We found out that August had a lazy suck, and a poor latch, and a high pallet. I was anemic during my pregnancy. The hospital had us start supplementing with formula very quickly. I was given a nipple shield to help with his latch. We also fell into a kind of schedule with nursing because August was never awake to tell us he was hungry. We kept having to wake his ass up and then he would be all like CHRIST GUYS I AM STARVING!! All of these things contributed to difficulties I have had since Day One. I did very litte research on breastfeeding before giving birth, aside from setting up support systems for myself, and understanding the process. I really knew bupkiss about any breastfeeding complications or how to troubleshoot them. And now I know it all, but it has been a struggle.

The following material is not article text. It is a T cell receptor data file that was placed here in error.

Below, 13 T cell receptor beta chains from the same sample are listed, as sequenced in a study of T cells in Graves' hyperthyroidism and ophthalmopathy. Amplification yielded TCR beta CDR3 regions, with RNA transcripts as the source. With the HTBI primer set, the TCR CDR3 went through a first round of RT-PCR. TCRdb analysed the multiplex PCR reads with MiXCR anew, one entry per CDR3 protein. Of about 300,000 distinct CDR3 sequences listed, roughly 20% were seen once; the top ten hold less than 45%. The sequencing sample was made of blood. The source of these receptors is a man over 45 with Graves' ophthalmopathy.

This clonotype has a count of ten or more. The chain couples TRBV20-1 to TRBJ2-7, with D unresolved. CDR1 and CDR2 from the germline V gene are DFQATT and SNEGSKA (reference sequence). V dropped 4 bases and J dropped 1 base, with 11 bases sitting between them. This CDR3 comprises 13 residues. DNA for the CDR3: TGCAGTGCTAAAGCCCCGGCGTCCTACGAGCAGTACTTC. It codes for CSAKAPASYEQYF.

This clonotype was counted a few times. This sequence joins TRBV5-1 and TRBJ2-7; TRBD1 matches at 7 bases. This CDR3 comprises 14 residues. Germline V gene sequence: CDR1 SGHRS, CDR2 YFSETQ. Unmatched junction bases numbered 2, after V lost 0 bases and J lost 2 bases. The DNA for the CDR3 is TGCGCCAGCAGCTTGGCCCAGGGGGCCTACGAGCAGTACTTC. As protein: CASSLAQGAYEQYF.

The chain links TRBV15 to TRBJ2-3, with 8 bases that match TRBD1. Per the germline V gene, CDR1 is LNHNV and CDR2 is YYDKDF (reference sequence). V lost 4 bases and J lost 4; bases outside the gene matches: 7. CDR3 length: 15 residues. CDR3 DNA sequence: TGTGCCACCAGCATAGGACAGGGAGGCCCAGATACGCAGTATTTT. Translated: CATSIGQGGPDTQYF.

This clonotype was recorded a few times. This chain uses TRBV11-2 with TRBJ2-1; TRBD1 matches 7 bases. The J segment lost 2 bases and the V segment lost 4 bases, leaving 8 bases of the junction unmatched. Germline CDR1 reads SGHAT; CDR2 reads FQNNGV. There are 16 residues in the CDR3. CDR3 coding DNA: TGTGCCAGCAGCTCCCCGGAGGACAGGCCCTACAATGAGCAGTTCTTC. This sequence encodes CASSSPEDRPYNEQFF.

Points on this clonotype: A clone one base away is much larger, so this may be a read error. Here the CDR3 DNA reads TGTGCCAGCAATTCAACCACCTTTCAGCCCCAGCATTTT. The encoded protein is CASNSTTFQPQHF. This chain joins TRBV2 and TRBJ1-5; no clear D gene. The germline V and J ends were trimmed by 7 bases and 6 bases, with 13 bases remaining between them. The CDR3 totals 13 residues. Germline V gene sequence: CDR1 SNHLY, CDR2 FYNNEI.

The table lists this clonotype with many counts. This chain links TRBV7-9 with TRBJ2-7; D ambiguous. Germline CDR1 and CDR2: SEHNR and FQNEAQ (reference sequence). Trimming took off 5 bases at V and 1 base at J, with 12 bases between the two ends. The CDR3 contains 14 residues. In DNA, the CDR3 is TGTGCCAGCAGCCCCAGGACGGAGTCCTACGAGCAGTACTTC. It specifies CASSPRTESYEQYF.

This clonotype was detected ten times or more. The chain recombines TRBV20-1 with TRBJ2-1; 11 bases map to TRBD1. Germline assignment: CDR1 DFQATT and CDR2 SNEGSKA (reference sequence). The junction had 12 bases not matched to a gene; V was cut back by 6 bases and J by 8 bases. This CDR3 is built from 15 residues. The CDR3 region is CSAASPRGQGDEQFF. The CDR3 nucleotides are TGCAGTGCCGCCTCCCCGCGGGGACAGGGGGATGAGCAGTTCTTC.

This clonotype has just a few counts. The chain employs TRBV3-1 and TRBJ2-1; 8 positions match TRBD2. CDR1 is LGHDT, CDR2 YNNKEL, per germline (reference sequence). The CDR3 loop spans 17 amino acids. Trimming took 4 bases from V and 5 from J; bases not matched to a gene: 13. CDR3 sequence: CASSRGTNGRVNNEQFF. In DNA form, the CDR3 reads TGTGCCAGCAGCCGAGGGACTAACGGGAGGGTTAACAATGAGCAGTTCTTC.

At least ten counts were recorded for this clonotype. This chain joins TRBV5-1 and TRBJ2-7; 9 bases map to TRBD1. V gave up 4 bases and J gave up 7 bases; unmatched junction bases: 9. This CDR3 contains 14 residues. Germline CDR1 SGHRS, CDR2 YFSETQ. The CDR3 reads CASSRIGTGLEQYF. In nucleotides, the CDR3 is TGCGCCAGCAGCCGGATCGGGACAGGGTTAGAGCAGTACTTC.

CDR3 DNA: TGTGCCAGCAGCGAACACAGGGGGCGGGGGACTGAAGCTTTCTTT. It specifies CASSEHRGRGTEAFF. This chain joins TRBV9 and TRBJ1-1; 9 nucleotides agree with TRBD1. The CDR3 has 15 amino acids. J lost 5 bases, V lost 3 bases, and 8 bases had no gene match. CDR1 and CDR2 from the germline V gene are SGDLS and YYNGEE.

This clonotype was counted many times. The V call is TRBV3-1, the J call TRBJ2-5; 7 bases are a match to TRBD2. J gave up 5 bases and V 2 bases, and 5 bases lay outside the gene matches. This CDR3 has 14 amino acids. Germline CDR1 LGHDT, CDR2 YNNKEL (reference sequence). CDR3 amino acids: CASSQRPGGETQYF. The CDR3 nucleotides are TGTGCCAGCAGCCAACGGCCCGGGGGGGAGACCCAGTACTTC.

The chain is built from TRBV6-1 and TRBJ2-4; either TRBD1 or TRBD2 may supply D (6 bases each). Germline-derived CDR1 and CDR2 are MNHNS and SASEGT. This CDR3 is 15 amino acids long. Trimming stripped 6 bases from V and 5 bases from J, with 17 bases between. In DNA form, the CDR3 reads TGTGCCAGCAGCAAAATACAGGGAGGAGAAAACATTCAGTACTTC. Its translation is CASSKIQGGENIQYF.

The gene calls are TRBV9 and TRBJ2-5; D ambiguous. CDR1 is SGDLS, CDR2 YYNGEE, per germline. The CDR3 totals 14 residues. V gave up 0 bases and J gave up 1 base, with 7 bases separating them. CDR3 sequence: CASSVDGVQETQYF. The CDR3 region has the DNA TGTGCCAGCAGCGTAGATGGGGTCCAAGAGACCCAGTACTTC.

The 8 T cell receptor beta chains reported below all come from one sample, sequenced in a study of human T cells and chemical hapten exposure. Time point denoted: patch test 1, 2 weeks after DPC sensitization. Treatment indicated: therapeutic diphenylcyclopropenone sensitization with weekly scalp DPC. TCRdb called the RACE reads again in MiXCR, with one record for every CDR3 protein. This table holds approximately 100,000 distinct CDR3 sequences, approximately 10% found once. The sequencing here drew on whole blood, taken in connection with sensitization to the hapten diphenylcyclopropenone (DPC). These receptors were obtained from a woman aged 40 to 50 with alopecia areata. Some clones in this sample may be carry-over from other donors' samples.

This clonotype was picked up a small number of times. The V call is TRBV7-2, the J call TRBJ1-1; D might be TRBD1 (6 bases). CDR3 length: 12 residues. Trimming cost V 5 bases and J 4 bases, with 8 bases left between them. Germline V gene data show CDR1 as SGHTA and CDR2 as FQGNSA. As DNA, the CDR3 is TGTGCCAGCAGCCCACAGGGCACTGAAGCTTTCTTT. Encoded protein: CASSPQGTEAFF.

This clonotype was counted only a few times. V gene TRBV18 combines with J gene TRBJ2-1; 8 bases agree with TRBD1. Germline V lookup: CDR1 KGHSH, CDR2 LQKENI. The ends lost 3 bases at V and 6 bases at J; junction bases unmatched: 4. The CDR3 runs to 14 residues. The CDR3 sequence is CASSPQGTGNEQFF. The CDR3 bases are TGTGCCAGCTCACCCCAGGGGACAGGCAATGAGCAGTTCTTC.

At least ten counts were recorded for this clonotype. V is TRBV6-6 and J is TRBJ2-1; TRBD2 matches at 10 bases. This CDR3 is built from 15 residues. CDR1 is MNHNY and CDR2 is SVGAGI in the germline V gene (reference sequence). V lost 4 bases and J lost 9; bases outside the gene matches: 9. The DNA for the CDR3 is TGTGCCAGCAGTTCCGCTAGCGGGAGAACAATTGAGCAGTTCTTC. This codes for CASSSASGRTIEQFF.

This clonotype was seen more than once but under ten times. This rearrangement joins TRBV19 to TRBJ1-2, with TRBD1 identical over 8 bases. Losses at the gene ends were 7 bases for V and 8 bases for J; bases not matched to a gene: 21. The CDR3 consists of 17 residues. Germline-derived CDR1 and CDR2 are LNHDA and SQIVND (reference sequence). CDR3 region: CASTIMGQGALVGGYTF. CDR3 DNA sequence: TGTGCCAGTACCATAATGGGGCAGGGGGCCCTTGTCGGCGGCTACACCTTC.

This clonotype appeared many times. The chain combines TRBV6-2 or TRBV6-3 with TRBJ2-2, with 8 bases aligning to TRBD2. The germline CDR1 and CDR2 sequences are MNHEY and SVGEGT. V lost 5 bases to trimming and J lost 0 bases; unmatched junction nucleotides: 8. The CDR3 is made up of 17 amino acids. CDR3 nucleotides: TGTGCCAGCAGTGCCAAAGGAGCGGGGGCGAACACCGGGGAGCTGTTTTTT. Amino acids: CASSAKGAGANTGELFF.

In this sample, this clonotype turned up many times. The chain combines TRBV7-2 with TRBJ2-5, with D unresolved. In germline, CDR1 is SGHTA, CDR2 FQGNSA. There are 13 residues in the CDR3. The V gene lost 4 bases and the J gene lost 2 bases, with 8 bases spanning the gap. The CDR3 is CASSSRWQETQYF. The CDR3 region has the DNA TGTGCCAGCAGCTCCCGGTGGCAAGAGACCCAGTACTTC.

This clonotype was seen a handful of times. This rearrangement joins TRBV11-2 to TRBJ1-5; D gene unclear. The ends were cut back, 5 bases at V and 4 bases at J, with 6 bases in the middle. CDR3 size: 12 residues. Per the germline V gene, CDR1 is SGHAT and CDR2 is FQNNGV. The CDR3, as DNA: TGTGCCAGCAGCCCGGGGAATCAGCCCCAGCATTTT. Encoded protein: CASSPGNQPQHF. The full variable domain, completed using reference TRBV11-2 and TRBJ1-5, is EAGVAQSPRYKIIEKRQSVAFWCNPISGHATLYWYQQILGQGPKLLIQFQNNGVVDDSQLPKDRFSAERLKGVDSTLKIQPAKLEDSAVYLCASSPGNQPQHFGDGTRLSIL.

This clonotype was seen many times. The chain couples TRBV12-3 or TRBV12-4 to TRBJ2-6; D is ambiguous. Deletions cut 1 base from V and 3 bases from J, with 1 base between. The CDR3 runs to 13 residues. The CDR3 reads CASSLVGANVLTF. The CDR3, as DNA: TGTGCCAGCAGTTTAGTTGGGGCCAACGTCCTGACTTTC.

99 problems, but oversupply ain’t one.

 

 

The scheduled feedings were probably my biggest inhibitor. To my knowledge, I was nursing on demand, because August slept like a rock all the time and we had to wake him up to feed him. I figured if he was hungry before then, he would let me know. Not true. So he was getting feedings at the breast, and then we were syringe-feeding him at the breast until Adam went back to work. Then, I switched to finger-feeding him with the syringe. It was a very labor-intensive process that ate up most of my time.